Gifts of Real Estate
Eileen and her husband, Paul, enjoyed their house. They had raised
their three children there and had many family memories. But after
Paul passed away suddenly, Eileen began to find that the old house
was a burden. Without Paul to take care of things and with their children
involved in their own families miles away, it seemed that the house
was too big, too old and even a bit lonely.
"Paul always said that I was the solid one. If there was a
decision to be made I could get to the bottom line pretty quickly.
Well, the bottom line was that I needed to make a change for a number
of reasons. I decided to move into a smaller place in town, easier
to take care of and one that was part of a neighborhood where I could
make some new friends and be a part of activities and things. And
where my grandchildren could still come and visit."
"Paul and I had talked about what to do when we got to this stage
in our lives. I just thought Paul would be here with me, but that
wasn't to be. We had planned and knew I would have enough money to
live comfortably. Initially we thought I'd need the money from the
sale of the house, but I really don't."
"My advisor went over the numbers with me. If we sold it, there
would be a large capital gain and taxes to pay. But by putting the
house in a trust that then sells it, I avoided having to recognize
the taxable capital gain right away. The trust takes all the money
from the sale of the house and invests it, and I get the income from
the trust for life. Then, an organization that is doing great things
will receive the remainder of the trust and that will even save some
There are more than 65,000 at-risk youth in our community who could benefit from a mentor.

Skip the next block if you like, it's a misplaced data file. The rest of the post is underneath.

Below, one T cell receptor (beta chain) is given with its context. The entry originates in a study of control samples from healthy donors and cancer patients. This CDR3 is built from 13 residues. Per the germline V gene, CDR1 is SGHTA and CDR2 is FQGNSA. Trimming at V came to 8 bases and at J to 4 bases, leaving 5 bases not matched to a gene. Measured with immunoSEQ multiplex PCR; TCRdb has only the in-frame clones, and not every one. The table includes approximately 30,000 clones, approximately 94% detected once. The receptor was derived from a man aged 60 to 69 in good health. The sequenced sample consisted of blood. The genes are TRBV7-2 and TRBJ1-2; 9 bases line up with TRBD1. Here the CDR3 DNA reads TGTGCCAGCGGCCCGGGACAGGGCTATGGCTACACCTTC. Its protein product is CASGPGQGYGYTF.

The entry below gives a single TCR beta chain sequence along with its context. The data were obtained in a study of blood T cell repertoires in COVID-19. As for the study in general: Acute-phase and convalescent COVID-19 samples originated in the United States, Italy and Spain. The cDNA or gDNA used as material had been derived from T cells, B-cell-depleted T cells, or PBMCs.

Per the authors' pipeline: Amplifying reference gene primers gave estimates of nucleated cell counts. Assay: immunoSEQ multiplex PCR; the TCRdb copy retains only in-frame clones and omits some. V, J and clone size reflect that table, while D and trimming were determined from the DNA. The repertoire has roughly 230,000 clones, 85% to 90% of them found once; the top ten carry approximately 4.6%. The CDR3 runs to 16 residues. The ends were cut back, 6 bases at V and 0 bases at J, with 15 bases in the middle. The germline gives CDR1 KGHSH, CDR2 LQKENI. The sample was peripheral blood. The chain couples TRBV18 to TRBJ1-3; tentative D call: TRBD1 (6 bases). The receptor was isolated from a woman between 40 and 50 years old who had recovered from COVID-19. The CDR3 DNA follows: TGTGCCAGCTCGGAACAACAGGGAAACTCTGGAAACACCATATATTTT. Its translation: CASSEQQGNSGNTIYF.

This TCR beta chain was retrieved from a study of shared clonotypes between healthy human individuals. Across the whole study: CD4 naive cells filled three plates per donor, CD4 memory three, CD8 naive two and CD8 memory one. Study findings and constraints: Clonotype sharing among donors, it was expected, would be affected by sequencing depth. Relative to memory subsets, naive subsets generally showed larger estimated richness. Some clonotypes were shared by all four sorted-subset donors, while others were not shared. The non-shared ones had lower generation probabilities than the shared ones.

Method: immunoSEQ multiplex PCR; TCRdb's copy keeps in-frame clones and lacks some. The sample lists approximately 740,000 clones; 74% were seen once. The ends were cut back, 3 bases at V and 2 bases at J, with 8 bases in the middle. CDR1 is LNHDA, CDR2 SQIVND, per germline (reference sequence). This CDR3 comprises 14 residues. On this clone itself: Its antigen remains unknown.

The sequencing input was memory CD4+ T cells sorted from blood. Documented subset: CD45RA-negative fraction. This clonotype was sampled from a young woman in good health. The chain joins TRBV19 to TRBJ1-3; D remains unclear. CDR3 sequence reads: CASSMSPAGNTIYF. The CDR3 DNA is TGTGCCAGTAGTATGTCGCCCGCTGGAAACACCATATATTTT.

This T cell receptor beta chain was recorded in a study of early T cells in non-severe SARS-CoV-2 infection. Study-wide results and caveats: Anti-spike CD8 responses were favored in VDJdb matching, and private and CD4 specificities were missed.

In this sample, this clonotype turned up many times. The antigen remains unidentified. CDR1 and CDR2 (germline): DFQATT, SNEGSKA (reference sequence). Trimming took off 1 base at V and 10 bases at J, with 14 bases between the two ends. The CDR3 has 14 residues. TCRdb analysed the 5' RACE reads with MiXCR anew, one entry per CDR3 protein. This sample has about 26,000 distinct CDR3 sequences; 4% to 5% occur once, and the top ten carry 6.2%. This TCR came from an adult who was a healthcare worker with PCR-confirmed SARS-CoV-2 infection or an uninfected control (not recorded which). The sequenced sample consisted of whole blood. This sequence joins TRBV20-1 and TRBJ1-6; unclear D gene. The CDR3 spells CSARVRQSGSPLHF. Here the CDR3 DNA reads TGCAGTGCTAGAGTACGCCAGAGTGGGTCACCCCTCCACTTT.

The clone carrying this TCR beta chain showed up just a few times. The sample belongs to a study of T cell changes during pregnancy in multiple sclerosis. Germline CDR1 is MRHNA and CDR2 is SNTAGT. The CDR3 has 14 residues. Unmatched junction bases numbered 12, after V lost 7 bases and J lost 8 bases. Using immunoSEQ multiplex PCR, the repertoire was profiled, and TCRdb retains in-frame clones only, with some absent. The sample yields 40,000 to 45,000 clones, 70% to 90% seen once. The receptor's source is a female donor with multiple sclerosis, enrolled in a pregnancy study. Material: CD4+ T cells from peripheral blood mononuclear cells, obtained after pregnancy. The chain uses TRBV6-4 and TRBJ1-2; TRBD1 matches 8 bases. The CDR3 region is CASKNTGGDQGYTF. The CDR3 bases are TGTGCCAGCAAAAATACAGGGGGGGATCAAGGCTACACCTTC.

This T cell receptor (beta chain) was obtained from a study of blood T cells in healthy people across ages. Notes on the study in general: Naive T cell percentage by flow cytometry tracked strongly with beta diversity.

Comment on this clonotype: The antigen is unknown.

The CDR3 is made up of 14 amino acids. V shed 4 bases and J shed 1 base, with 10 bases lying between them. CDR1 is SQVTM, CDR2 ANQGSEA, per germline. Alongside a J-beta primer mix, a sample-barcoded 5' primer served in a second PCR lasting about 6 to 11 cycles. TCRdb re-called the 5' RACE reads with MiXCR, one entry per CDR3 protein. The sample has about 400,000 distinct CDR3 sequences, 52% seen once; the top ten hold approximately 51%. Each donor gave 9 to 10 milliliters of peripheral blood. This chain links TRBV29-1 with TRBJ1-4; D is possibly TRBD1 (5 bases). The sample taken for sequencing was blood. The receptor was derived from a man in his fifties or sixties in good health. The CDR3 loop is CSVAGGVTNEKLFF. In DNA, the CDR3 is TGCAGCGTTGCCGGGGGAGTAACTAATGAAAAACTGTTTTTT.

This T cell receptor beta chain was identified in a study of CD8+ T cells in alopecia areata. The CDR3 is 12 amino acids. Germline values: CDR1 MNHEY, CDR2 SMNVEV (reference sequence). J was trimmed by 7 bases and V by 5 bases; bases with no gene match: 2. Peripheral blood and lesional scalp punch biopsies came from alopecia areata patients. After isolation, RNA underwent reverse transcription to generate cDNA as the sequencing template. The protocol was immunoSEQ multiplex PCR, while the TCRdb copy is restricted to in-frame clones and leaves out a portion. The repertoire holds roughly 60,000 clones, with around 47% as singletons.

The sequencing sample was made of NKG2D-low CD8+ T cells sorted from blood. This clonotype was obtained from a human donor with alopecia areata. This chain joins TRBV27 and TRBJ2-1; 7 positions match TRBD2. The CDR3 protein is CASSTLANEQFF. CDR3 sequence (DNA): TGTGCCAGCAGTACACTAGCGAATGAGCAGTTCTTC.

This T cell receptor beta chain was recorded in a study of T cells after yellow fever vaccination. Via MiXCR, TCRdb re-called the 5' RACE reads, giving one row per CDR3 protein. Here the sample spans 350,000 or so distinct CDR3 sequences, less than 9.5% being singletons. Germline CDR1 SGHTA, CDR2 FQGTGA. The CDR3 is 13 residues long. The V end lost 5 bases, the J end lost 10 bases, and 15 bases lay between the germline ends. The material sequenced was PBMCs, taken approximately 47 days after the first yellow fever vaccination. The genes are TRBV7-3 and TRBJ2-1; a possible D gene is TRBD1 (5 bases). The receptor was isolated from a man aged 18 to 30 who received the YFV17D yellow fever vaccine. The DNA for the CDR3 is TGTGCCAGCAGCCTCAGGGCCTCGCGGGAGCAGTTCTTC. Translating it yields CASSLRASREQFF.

Depending on the circumstances that are involved, gifts of real estate
can be an effective means of planning a gift. Much of the individual
wealth in America is invested in real estate. While the first thought
often is a home or farm, real estate also can involve a vacation or
second home, an apartment or commercial building, a shopping center,
or undeveloped land.
Often our real estate holdings, be it our house, a second home or
investment property, are a significant part of our net worth. Gifts
of real estate, therefore, can enable us to make significant contributions.
Each piece of property and its unique circumstances need to be reviewed
to determine the suitability of the property as a gift. Generally
speaking, a rule of thumb is that an acceptable piece of property
is one that can be readily sold.
Also, there are many ways to donate property. It can be an outright
gift, a retained life estate, or placed
in a trust (such as what Eileen and her advisor set up). In any
case, while we discuss some generalities here about donating real
estate, if you are considering such a gift to Big Brothers Big Sisters
of Tampa Bay, please contact us to discuss
In addition to making a significant contribution, there can be other
benefits for you:
- There may be a charitable income tax deduction that would lower
your income tax.
- If your property has appreciated in value since you acquired
it, there might be a large capital gain tax that would result if
you sold it. By donating the property, you may be able to avoid
realizing the capital gains.
- Depending on your state regulations, you may be able to turn
the property into a gift that is structured to provide income for
you and a beneficiary.
- If the property is your home or farm, you may be able to make
a gift of it now and continue to live in it for the rest of your
life and receive tax benefits the year of the gift.
- If the contribution from your property exceeds the allowable
charitable deduction limits, the deduction may be carried forward
for five years.
There can be significant advantages to using property as a charitable
gift. Please contact us to discuss your
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Please note, individual financial
circumstances will vary. The information on this site does not
constitute legal or tax advice. Donor stories and photographs
are for purposes of illustration only. As with all tax and estate
planning, please consult your attorney or estate specialist.
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webmaster. Revised: July 22, 2008 22:05.